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Publication numberUS7631720 B2
Publication typeGrant
Application numberUS 12/076,752
Publication dateDec 15, 2009
Filing dateMar 21, 2008
Priority dateMar 30, 2007
Fee statusPaid
Also published asCN101274615A, CN101274615B, DE602008002955D1, EP1975011A1, EP1975011B1, US20080238076
Publication number076752, 12076752, US 7631720 B2, US 7631720B2, US-B2-7631720, US7631720 B2, US7631720B2
InventorsMasato Takao, Koji Tanaka, Daisuke Murakami
Original AssigneeTakata Corporation
Export CitationBiBTeX, EndNote, RefMan
External Links: USPTO, USPTO Assignment, Espacenet
Seatbelt retractor
US 7631720 B2
Abstract
A seat belt retractor includes a seat belt winding device for winding up a seat belt by actuation of a motor and a control unit that repeats a process of stopping the actuation of the motor on an overload of the motor and restarting actuation of the motor after lapse of a predetermined time period. The control unit includes a detection module for detecting an occupant getting on or off a vehicle and a determination module that, using criteria, determines whether or not actuation of the motor is to be restarted. The criteria when the occupant enters the vehicle is different from when the occupant exits the vehicle. The criteria are provided so that the determination module is more likely to determine that the actuation of the motor is not to be restarted when the occupant enters the vehicle as compared to when the occupant exits the vehicle.
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Claims(6)
1. A seat belt retractor comprising:
a seat belt winding device for winding up a seat belt by actuation of a motor; and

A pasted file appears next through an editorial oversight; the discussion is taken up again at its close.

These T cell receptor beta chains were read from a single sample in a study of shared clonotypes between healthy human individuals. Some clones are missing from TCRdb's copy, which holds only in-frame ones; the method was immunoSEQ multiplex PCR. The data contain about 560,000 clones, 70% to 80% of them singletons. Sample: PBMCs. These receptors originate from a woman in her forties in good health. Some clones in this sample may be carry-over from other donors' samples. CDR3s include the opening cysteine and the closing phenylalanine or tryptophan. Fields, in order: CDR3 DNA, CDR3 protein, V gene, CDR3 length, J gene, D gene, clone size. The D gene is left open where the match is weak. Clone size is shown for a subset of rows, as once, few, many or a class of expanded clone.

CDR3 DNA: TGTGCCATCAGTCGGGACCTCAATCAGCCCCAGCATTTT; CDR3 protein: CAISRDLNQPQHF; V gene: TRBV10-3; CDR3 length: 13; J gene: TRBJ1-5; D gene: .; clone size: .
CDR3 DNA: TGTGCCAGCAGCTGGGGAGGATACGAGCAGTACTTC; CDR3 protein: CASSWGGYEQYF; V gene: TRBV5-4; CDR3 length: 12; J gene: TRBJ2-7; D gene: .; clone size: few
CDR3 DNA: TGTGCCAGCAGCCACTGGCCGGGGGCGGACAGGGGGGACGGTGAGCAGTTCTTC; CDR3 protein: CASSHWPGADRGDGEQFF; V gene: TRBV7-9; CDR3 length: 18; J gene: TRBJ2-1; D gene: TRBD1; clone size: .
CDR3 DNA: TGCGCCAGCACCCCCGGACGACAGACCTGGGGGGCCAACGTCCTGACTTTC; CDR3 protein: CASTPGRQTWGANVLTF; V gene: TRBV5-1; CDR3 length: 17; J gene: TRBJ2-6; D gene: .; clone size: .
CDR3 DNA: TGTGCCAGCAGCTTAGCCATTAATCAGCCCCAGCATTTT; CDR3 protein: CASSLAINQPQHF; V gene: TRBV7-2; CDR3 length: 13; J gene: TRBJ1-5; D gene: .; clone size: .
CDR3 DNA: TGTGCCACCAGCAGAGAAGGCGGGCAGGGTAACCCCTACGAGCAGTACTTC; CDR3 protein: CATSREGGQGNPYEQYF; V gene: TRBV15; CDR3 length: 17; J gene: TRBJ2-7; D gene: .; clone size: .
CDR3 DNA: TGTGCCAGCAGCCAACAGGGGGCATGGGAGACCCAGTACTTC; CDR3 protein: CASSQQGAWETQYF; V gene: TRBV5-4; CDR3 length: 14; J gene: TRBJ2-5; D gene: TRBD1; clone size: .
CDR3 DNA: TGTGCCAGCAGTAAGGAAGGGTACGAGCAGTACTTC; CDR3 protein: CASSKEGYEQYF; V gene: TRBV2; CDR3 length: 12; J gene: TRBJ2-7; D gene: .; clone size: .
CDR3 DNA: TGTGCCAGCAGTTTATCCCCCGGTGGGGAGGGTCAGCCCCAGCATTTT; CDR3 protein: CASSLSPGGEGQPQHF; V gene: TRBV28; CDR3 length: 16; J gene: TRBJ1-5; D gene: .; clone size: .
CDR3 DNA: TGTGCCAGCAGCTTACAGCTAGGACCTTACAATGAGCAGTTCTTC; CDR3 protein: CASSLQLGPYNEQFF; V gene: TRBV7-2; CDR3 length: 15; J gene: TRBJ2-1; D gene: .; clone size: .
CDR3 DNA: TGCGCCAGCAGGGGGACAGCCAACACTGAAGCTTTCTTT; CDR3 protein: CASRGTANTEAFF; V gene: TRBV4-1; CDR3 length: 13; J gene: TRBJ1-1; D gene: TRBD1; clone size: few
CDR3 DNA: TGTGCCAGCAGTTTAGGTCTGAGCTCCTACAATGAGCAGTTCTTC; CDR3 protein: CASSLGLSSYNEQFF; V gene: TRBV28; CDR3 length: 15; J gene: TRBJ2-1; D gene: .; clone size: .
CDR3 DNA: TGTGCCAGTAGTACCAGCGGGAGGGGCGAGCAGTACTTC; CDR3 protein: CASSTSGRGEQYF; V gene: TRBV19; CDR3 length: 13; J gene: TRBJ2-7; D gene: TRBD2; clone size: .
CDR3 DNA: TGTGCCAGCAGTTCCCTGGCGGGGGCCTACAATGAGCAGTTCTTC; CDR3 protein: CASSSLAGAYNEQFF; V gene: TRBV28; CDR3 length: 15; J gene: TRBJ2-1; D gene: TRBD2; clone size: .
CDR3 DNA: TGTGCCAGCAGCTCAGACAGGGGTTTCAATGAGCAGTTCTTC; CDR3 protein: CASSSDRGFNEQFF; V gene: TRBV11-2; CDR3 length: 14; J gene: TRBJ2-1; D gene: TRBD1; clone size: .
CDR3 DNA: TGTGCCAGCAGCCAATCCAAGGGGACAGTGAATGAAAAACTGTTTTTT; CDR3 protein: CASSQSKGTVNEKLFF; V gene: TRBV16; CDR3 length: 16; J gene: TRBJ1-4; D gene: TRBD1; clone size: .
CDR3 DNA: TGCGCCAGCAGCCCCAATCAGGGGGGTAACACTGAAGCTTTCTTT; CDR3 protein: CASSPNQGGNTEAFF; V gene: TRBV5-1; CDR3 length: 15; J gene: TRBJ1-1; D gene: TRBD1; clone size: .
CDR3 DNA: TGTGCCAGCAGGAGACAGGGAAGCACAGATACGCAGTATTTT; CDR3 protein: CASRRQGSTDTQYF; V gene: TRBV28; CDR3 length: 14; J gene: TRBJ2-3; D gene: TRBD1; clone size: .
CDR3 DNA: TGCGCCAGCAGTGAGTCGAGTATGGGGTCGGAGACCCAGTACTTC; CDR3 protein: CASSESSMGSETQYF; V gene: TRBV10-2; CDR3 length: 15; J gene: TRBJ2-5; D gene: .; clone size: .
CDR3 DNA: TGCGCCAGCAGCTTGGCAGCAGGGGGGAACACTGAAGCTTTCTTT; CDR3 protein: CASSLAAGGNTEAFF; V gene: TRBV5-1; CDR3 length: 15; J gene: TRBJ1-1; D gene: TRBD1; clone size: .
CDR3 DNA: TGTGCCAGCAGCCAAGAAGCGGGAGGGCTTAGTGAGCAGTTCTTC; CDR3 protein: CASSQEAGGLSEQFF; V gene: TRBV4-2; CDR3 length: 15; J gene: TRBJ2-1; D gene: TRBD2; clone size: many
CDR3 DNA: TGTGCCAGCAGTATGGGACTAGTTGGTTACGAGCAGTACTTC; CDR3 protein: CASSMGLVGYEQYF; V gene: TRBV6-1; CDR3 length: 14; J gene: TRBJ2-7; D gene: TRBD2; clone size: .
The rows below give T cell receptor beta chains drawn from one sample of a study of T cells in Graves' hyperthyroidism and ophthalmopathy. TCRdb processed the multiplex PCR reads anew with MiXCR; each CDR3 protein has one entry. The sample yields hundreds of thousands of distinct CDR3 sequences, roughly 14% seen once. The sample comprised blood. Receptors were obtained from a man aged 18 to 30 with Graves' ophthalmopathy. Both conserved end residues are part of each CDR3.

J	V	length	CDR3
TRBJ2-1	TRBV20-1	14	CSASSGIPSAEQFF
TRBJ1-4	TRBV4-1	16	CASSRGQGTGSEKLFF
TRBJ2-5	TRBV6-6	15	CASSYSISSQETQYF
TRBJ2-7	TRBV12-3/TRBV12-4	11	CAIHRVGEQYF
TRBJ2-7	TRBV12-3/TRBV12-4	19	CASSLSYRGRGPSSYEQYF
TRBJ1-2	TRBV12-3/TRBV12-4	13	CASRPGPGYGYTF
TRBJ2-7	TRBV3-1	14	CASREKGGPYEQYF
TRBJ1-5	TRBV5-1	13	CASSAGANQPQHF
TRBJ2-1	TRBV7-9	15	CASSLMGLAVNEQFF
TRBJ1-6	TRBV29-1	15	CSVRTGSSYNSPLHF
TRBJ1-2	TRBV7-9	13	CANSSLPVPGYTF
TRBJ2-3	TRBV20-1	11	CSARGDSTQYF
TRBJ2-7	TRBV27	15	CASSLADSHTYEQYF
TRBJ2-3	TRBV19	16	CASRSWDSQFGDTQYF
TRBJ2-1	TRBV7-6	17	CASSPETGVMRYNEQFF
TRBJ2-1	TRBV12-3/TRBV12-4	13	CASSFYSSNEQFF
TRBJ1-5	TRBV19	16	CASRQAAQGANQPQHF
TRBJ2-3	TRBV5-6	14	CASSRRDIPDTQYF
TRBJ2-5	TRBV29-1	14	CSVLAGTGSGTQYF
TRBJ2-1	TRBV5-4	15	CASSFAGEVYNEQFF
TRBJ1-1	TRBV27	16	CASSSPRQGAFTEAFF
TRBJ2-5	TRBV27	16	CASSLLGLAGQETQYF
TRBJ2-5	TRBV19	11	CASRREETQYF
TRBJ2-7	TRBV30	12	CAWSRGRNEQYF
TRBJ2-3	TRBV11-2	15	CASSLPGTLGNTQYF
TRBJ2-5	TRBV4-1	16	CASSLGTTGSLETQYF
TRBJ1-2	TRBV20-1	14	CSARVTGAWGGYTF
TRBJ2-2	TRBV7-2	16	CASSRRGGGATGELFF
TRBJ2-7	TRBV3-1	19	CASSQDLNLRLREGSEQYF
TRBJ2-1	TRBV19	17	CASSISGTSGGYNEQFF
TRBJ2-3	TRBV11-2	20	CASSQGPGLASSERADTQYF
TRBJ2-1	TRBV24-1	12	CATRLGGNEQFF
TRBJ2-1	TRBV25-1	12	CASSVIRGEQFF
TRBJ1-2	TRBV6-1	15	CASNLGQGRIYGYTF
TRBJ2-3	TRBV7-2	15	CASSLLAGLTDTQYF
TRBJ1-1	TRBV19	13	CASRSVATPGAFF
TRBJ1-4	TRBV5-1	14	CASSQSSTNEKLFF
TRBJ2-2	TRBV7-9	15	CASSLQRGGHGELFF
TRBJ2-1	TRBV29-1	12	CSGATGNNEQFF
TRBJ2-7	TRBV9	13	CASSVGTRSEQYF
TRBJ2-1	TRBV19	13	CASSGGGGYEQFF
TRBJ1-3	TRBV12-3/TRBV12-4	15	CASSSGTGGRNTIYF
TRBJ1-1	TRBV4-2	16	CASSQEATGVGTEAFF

a control unit that under a predetermined condition repeats a process of stopping the actuation of the motor when an overload of the motor is detected and restarting the actuation of the motor after a lapse of a predetermined time period, the control unit comprises:
a detection module for detecting an action of an occupant entering or exiting a vehicle; and
a determination module that, using criteria, determines whether or not actuation of the motor, when stopped by detection of an overload, is to be restarted;
wherein the criteria when the occupant enters the vehicle is different from the criteria when the occupant exits the vehicle;
wherein the criteria are provided so that the determination module is more likely to determine that the actuation of the motor is not to be restarted when the occupant enters the vehicle as compared to when the occupant exits the vehicle,
wherein the retractor is configured so that when the occupant exits the vehicle, the determination module determines that the actuation of the motor is not to be restarted when a number of times of starting the actuation of the motor reaches a first number of times, and
when the occupant enters the vehicle, the determination module determines that the actuation of the motor is not to be restarted when a number of times of starting the actuation of the motor reaches a second number of times that is lower than the first number of times.
2. A seat belt retractor as claimed in any claim 1, wherein a first signal indicating a wearing or non-wearing of the seat belt and a second signal indicating a door open or close are inputted into the control unit, and the detection module detects an action of the occupant entering or exiting the vehicle according to the first and second signals.
3. A seat belt apparatus comprising:
a tongue plate that is slidably attached to the seat belt;